Essay on Financing Political Campaigns in America

Published: 2022/01/10
Number of words: 984


Political campaigns in the United States of America get funds from diverse sources. These sources vary from individuals, organization and public accounts. There are laws and regulations on election funding and campaigns covered by federal and supreme courts. This paper reviews a video and reviews articles relating to corporate speech.


The political campaigns spent millions of dollars in Montana to run their last senate campaigns. The amount of funds used was 6,8 million dollars the largest amount spent, in a State in the United states. Big sky, Big Money is a documentary that digs deeper into the sources of funds for the elections. The documentary tries to find out those funding politicians and determine who wins the elections. This special documentary takes place in Helena, Montana. The documentary represent the electioneering period in America. The commentator of the documentary Kai Ryssdal searches to find answers to the sources of funds for elections. Through his documentary, he shows how forces have shaped elections in Montana. He is particularly interested in the battle of the senate seat between the incumbent democrat Jon Tester and Denny Rehberg representing republicants.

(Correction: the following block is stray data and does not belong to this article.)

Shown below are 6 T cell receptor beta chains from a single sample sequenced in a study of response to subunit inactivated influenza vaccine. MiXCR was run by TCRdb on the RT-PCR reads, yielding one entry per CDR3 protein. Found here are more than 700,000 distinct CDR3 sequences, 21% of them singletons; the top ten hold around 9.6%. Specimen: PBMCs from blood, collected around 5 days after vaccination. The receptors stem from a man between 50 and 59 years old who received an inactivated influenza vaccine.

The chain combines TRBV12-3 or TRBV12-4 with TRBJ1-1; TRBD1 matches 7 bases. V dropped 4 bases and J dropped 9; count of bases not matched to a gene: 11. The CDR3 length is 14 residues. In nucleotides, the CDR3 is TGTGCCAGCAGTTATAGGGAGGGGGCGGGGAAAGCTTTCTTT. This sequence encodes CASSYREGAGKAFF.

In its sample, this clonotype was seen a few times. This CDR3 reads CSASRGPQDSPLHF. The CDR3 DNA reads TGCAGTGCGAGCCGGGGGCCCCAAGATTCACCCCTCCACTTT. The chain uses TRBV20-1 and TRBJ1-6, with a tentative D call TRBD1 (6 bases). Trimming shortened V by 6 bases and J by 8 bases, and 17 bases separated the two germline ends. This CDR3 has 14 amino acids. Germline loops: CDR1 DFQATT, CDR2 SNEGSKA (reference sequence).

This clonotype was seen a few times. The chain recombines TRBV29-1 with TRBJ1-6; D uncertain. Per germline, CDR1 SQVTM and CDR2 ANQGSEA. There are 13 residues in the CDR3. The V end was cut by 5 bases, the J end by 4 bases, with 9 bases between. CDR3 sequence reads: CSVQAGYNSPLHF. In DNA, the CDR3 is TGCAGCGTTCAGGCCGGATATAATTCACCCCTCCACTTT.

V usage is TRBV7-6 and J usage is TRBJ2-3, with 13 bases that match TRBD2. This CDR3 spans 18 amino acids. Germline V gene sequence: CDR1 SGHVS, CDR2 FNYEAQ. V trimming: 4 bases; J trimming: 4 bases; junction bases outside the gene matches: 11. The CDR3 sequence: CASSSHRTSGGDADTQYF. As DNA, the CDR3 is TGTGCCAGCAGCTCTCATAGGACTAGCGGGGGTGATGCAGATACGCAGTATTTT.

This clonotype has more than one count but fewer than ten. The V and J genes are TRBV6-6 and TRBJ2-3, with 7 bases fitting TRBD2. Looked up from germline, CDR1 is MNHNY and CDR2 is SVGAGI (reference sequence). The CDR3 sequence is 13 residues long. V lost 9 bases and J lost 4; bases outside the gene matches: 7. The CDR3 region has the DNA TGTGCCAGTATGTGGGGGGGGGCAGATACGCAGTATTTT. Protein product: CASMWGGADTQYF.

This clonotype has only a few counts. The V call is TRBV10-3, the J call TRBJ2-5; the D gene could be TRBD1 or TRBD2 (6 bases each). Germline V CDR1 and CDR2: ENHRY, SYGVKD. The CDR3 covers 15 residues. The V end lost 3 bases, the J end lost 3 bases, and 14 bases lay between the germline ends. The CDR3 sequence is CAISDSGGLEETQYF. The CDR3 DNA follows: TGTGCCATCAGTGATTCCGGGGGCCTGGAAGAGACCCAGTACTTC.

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Ryssdal manages to get an interview with James Bopp Jr a famous lawyer who pushes for the dismantling of election funding restrictions. From interviews with voters, it is clear that an average voter does not care who funds elections. In his, tour Mr. Ryssdal, examines several groups who are not required to disclose their sources of funds. In his interactions with the citizens, he notes that finding out who finances the groups is a next to impossible venture. His analysis points out that the groups have no names, no number of phones and no addresses. He is lucky to get one address, but it eventually turns out to be a U.P.S. he further notes that there are organizations outside Montana that influences State elections. In the documentary, Ryssdal recognizes mysterious documents suggesting that both parties have crossed bridges, which separate candidates from these groups.

The anonymity of election funding in Montana relates partly to united decision of citizens as well as various laws. In an interview with Mr. Bopp, Bopp suggests that it is not right for Mr Ryssdal to tell Montana voters to be concerned with whoever funds elections. Voters should not allow themselves to be points of manipulation by groups. A voter in this era needs to do their own research rather than wait for information from anonymous groups. These corporation in Montana finance election related activities by funding advertising and controls people decisions during electioneering period (Erwin 623). He further obtains evidence that confirm corrupt practices, where forged documents and sent to citizens. These mails were false letters produced by outside groups to encourage voters to vote for specific candidates without their knowledge.

Free Speech Rights of Corporations